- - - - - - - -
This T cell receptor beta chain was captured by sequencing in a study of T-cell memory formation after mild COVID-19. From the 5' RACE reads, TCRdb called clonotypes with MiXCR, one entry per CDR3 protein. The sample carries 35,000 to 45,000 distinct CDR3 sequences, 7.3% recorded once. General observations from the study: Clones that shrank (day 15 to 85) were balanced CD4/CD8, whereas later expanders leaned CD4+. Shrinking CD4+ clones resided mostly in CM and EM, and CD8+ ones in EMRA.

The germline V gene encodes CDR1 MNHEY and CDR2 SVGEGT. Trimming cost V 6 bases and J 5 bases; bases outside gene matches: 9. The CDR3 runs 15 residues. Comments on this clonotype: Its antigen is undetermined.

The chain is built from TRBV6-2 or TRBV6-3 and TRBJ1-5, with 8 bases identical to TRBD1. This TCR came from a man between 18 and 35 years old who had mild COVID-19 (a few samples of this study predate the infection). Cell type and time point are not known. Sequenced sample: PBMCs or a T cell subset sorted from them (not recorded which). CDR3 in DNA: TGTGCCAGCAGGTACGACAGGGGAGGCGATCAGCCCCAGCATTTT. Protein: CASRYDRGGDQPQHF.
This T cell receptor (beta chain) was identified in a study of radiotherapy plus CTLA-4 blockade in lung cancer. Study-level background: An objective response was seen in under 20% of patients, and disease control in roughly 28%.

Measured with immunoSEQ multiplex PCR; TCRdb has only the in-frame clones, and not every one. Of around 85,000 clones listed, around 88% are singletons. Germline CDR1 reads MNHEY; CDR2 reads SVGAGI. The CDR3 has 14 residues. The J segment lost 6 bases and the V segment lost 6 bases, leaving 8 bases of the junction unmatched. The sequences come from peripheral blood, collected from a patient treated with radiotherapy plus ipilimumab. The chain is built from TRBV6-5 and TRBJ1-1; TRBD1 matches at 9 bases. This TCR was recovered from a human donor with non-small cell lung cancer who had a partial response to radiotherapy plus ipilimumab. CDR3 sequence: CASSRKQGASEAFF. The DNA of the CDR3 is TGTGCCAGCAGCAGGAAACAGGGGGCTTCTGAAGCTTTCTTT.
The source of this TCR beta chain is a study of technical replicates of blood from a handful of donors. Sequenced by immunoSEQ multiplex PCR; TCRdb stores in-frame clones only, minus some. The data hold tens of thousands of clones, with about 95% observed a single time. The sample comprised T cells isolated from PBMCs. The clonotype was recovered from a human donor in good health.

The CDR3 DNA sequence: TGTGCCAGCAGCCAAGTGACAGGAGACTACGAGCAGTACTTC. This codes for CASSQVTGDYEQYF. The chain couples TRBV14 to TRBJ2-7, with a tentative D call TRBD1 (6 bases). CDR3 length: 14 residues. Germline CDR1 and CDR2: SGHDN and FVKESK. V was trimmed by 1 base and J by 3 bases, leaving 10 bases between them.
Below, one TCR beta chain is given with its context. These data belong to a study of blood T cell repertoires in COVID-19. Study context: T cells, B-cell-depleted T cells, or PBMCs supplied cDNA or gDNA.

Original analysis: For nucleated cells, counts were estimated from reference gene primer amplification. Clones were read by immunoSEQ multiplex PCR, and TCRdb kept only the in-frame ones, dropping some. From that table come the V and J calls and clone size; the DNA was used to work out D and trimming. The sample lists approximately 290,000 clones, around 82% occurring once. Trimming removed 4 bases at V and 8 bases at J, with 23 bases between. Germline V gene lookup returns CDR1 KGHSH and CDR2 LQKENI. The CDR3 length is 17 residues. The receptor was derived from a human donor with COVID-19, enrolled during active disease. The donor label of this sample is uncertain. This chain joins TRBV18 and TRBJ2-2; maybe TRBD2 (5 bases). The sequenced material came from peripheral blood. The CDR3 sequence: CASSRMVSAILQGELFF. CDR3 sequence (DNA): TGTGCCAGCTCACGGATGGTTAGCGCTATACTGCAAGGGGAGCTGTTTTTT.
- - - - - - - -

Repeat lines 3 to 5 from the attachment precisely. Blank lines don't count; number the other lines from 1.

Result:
The chain is built from TRBV6-2 or TRBV6-3 and TRBJ1-5, with 8 bases identical to TRBD1. This TCR came from a man between 18 and 35 years old who had mild COVID-19 (a few samples of this study predate the infection). Cell type and time point are not known. Sequenced sample: PBMCs or a T cell subset sorted from them (not recorded which). CDR3 in DNA: TGTGCCAGCAGGTACGACAGGGGAGGCGATCAGCCCCAGCATTTT. Protein: CASRYDRGGDQPQHF.
This T cell receptor (beta chain) was identified in a study of radiotherapy plus CTLA-4 blockade in lung cancer. Study-level background: An objective response was seen in under 20% of patients, and disease control in roughly 28%.

Measured with immunoSEQ multiplex PCR; TCRdb has only the in-frame clones, and not every one. Of around 85,000 clones listed, around 88% are singletons. Germline CDR1 reads MNHEY; CDR2 reads SVGAGI. The CDR3 has 14 residues. The J segment lost 6 bases and the V segment lost 6 bases, leaving 8 bases of the junction unmatched. The sequences come from peripheral blood, collected from a patient treated with radiotherapy plus ipilimumab. The chain is built from TRBV6-5 and TRBJ1-1; TRBD1 matches at 9 bases. This TCR was recovered from a human donor with non-small cell lung cancer who had a partial response to radiotherapy plus ipilimumab. CDR3 sequence: CASSRKQGASEAFF. The DNA of the CDR3 is TGTGCCAGCAGCAGGAAACAGGGGGCTTCTGAAGCTTTCTTT.